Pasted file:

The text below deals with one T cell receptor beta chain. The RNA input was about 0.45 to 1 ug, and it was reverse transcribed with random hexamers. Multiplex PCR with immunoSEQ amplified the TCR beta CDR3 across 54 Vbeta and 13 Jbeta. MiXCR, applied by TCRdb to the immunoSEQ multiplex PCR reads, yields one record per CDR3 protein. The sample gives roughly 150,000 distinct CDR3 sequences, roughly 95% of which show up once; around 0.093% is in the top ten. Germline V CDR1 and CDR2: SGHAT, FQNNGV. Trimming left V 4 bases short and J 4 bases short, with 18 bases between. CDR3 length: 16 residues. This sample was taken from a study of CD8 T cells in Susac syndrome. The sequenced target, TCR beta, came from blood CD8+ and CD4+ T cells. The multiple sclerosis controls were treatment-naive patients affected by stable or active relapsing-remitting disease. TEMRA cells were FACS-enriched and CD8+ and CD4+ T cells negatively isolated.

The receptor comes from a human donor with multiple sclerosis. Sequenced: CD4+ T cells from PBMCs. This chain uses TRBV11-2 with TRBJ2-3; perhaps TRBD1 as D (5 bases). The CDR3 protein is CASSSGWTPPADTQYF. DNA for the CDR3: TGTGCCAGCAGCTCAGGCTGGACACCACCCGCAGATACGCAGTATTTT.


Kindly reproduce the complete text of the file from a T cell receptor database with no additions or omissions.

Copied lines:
The text below deals with one T cell receptor beta chain. The RNA input was about 0.45 to 1 ug, and it was reverse transcribed with random hexamers. Multiplex PCR with immunoSEQ amplified the TCR beta CDR3 across 54 Vbeta and 13 Jbeta. MiXCR, applied by TCRdb to the immunoSEQ multiplex PCR reads, yields one record per CDR3 protein. The sample gives roughly 150,000 distinct CDR3 sequences, roughly 95% of which show up once; around 0.093% is in the top ten. Germline V CDR1 and CDR2: SGHAT, FQNNGV. Trimming left V 4 bases short and J 4 bases short, with 18 bases between. CDR3 length: 16 residues. This sample was taken from a study of CD8 T cells in Susac syndrome. The sequenced target, TCR beta, came from blood CD8+ and CD4+ T cells. The multiple sclerosis controls were treatment-naive patients affected by stable or active relapsing-remitting disease. TEMRA cells were FACS-enriched and CD8+ and CD4+ T cells negatively isolated.

The receptor comes from a human donor with multiple sclerosis. Sequenced: CD4+ T cells from PBMCs. This chain uses TRBV11-2 with TRBJ2-3; perhaps TRBD1 as D (5 bases). The CDR3 protein is CASSSGWTPPADTQYF. DNA for the CDR3: TGTGCCAGCAGCTCAGGCTGGACACCACCCGCAGATACGCAGTATTTT.